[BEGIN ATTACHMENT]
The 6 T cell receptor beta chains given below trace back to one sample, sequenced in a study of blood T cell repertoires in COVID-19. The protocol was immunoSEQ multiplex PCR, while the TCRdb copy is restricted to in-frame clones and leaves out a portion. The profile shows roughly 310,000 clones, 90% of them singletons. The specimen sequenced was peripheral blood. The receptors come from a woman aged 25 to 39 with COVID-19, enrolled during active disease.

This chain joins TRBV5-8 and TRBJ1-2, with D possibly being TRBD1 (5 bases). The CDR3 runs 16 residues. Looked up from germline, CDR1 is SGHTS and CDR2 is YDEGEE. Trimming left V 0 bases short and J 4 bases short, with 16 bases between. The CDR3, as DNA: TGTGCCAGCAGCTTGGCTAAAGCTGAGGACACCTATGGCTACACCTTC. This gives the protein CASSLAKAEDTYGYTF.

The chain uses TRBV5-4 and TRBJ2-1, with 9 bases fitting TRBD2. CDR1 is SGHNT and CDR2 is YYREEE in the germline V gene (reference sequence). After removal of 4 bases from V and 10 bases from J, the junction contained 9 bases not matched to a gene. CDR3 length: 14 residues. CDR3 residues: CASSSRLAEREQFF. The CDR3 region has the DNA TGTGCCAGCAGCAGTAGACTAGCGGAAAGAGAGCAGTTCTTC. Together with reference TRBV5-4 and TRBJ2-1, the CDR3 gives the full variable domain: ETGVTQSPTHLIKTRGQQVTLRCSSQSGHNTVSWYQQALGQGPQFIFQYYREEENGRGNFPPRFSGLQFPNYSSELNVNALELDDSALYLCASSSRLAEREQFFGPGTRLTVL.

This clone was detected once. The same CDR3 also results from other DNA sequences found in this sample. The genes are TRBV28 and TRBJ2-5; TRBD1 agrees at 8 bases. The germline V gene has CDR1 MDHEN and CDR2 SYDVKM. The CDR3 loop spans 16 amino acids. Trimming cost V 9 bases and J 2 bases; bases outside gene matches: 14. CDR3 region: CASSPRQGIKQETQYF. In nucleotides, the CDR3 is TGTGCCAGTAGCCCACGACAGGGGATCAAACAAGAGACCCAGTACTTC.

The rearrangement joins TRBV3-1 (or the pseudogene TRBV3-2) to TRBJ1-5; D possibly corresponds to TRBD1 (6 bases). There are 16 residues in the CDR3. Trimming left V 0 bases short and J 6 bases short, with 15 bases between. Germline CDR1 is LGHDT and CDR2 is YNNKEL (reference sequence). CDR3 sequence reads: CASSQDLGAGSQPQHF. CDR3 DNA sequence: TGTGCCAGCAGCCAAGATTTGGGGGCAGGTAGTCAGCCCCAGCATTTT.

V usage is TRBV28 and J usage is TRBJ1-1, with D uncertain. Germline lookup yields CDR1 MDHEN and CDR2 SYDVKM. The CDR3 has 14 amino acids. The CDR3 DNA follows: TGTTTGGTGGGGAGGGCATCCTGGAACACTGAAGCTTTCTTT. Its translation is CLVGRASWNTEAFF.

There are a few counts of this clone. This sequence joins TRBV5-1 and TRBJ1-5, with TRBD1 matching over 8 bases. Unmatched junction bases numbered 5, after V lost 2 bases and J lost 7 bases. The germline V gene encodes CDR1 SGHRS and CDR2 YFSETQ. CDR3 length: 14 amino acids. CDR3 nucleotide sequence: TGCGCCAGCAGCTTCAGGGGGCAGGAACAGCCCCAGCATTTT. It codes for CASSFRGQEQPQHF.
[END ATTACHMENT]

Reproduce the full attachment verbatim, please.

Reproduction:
The 6 T cell receptor beta chains given below trace back to one sample, sequenced in a study of blood T cell repertoires in COVID-19. The protocol was immunoSEQ multiplex PCR, while the TCRdb copy is restricted to in-frame clones and leaves out a portion. The profile shows roughly 310,000 clones, 90% of them singletons. The specimen sequenced was peripheral blood. The receptors come from a woman aged 25 to 39 with COVID-19, enrolled during active disease.

This chain joins TRBV5-8 and TRBJ1-2, with D possibly being TRBD1 (5 bases). The CDR3 runs 16 residues. Looked up from germline, CDR1 is SGHTS and CDR2 is YDEGEE. Trimming left V 0 bases short and J 4 bases short, with 16 bases between. The CDR3, as DNA: TGTGCCAGCAGCTTGGCTAAAGCTGAGGACACCTATGGCTACACCTTC. This gives the protein CASSLAKAEDTYGYTF.

The chain uses TRBV5-4 and TRBJ2-1, with 9 bases fitting TRBD2. CDR1 is SGHNT and CDR2 is YYREEE in the germline V gene (reference sequence). After removal of 4 bases from V and 10 bases from J, the junction contained 9 bases not matched to a gene. CDR3 length: 14 residues. CDR3 residues: CASSSRLAEREQFF. The CDR3 region has the DNA TGTGCCAGCAGCAGTAGACTAGCGGAAAGAGAGCAGTTCTTC. Together with reference TRBV5-4 and TRBJ2-1, the CDR3 gives the full variable domain: ETGVTQSPTHLIKTRGQQVTLRCSSQSGHNTVSWYQQALGQGPQFIFQYYREEENGRGNFPPRFSGLQFPNYSSELNVNALELDDSALYLCASSSRLAEREQFFGPGTRLTVL.

This clone was detected once. The same CDR3 also results from other DNA sequences found in this sample. The genes are TRBV28 and TRBJ2-5; TRBD1 agrees at 8 bases. The germline V gene has CDR1 MDHEN and CDR2 SYDVKM. The CDR3 loop spans 16 amino acids. Trimming cost V 9 bases and J 2 bases; bases outside gene matches: 14. CDR3 region: CASSPRQGIKQETQYF. In nucleotides, the CDR3 is TGTGCCAGTAGCCCACGACAGGGGATCAAACAAGAGACCCAGTACTTC.

The rearrangement joins TRBV3-1 (or the pseudogene TRBV3-2) to TRBJ1-5; D possibly corresponds to TRBD1 (6 bases). There are 16 residues in the CDR3. Trimming left V 0 bases short and J 6 bases short, with 15 bases between. Germline CDR1 is LGHDT and CDR2 is YNNKEL (reference sequence). CDR3 sequence reads: CASSQDLGAGSQPQHF. CDR3 DNA sequence: TGTGCCAGCAGCCAAGATTTGGGGGCAGGTAGTCAGCCCCAGCATTTT.

V usage is TRBV28 and J usage is TRBJ1-1, with D uncertain. Germline lookup yields CDR1 MDHEN and CDR2 SYDVKM. The CDR3 has 14 amino acids. The CDR3 DNA follows: TGTTTGGTGGGGAGGGCATCCTGGAACACTGAAGCTTTCTTT. Its translation is CLVGRASWNTEAFF.

There are a few counts of this clone. This sequence joins TRBV5-1 and TRBJ1-5, with TRBD1 matching over 8 bases. Unmatched junction bases numbered 5, after V lost 2 bases and J lost 7 bases. The germline V gene encodes CDR1 SGHRS and CDR2 YFSETQ. CDR3 length: 14 amino acids. CDR3 nucleotide sequence: TGCGCCAGCAGCTTCAGGGGGCAGGAACAGCCCCAGCATTTT. It codes for CASSFRGQEQPQHF.